You don’t have to pay anything to complete the quiz.

          Best,
          Alison

          1. Karin Nauber says:

            Awesome! Thank you so much. I will try this out on Wednesday. I have elections today so I am quite busy with that, but wanted to thank you for getting the information posted!

  3. One of the key way to have being healthy or to have a healthy mind is through exercise and I just can’t emphasize how important it is enough for everyone. Anxiety, on the other hand, is something we all pass-through and it is important that we do our best to get it out of the way knowing how it can affect our mental health. On seeing this article, I I now have more reason to be serious with my exercises 

    1. Yes, thank you and just make sure you do the right exercise for you. You should feel good during and after the exercise and be careful to avoid injuries. If you ever feel any anxiety after a workout, try to scale back your intensity a little and look into other forms of exercise such as yoga which has so many benefits and I hope to cover that as an anti-anxiety strategy here soon. Thanks for your comment and all the best to you!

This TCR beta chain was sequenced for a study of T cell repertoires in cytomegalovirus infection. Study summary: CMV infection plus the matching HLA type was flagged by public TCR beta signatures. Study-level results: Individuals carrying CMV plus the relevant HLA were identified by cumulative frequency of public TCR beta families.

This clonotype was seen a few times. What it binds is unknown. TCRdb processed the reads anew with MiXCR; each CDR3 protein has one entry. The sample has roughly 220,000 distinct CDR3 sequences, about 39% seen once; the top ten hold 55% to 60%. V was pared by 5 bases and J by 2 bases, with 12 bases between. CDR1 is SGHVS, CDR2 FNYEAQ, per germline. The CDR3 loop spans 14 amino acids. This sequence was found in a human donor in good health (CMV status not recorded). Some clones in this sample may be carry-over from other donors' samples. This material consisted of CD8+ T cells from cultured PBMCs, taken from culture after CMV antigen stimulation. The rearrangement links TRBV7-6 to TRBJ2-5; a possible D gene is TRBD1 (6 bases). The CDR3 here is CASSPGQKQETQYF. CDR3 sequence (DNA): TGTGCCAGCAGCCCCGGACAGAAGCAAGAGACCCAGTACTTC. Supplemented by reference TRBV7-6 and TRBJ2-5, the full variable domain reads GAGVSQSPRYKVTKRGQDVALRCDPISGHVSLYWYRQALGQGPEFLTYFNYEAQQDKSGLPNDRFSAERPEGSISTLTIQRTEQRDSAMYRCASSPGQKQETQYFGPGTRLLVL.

4. Great article about physical activity and stress. ANd yes, you can actually get stressed out from to much physical activity. I have been there myself. Recognizing the symptoms, I have re-adjusted my program for physical activity, and each of the exercises has been adjusted as well as not to end up in the same situation once again as you did.

    I am doing martial arts, and have incorporated yoga exercises is my training regime to address the topic of your article. I also do a lot more of the forms (katas), in slow motion to reap the benefits from the exercise itself and to address the issue of stress reduction. I need to focus though because I am used to competing in forms, where the intensity is extremely high.

    1. Hi Roy,

      Thanks for stopping by and sharing your experience. I love the idea of the slow motion yoga for stress reduction.

      I see that you understand the need to adjust your exercise routine as necessary and I’m glad you’ve been able to do that.

      All the best,
      Alison

  5. Ismeglamour says: